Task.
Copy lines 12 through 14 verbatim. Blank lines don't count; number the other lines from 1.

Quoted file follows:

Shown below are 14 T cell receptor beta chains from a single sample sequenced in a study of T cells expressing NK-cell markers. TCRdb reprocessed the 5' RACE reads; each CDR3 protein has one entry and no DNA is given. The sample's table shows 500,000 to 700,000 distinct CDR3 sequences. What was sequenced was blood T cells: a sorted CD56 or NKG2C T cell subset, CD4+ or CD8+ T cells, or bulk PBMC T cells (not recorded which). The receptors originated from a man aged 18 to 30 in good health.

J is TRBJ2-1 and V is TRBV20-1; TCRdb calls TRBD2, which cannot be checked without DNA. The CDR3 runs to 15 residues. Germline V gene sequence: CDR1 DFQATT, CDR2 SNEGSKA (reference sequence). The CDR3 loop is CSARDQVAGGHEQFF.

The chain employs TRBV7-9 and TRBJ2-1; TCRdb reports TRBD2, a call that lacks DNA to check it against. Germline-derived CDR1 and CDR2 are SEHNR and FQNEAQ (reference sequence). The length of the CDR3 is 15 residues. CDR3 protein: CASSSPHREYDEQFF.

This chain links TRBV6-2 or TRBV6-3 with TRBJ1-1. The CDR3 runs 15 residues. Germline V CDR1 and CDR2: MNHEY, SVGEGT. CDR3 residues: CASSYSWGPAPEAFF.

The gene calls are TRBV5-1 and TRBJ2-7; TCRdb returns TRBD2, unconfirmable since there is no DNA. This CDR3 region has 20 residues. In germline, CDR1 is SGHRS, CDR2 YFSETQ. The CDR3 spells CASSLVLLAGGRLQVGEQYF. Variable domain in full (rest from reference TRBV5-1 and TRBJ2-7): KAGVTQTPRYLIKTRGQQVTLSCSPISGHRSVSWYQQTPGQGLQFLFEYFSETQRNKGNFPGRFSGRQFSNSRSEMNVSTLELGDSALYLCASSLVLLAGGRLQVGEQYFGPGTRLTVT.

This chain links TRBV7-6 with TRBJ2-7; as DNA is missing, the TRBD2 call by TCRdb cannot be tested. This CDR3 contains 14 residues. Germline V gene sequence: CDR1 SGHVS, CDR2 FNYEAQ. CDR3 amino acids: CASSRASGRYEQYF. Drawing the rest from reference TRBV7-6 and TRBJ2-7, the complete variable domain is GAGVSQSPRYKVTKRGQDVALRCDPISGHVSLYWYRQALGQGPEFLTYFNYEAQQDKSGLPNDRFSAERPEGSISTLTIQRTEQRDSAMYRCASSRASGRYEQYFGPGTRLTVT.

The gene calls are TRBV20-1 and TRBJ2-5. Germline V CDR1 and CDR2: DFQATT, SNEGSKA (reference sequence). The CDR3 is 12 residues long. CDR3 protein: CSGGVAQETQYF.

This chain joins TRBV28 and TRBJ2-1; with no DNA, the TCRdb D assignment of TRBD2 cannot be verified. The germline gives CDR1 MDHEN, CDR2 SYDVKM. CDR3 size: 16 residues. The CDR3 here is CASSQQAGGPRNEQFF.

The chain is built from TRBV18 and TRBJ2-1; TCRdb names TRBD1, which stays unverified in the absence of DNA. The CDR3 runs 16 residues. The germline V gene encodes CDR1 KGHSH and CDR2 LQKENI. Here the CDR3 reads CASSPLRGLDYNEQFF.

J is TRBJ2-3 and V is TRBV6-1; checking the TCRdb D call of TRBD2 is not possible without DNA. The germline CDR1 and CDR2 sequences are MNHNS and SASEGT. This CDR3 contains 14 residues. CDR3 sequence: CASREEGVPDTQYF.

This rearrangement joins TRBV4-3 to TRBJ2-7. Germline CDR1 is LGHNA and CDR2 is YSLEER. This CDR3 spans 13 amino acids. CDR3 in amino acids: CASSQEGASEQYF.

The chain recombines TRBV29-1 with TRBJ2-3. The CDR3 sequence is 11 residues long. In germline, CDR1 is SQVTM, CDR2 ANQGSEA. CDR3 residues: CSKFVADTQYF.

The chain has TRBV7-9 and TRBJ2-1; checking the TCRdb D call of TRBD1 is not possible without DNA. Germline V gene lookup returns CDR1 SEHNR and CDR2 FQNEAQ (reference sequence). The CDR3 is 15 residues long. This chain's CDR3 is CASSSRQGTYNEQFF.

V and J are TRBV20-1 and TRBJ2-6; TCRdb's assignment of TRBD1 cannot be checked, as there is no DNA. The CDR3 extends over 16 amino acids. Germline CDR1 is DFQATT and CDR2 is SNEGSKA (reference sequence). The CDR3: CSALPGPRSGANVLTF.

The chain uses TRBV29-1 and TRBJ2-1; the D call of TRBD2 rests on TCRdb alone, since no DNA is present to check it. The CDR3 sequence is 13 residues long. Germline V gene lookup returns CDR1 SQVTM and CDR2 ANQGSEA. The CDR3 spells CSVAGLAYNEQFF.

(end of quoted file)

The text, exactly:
The chain recombines TRBV29-1 with TRBJ2-3. The CDR3 sequence is 11 residues long. In germline, CDR1 is SQVTM, CDR2 ANQGSEA. CDR3 residues: CSKFVADTQYF.

The chain has TRBV7-9 and TRBJ2-1; checking the TCRdb D call of TRBD1 is not possible without DNA. Germline V gene lookup returns CDR1 SEHNR and CDR2 FQNEAQ (reference sequence). The CDR3 is 15 residues long. This chain's CDR3 is CASSSRQGTYNEQFF.

V and J are TRBV20-1 and TRBJ2-6; TCRdb's assignment of TRBD1 cannot be checked, as there is no DNA. The CDR3 extends over 16 amino acids. Germline CDR1 is DFQATT and CDR2 is SNEGSKA (reference sequence). The CDR3: CSALPGPRSGANVLTF.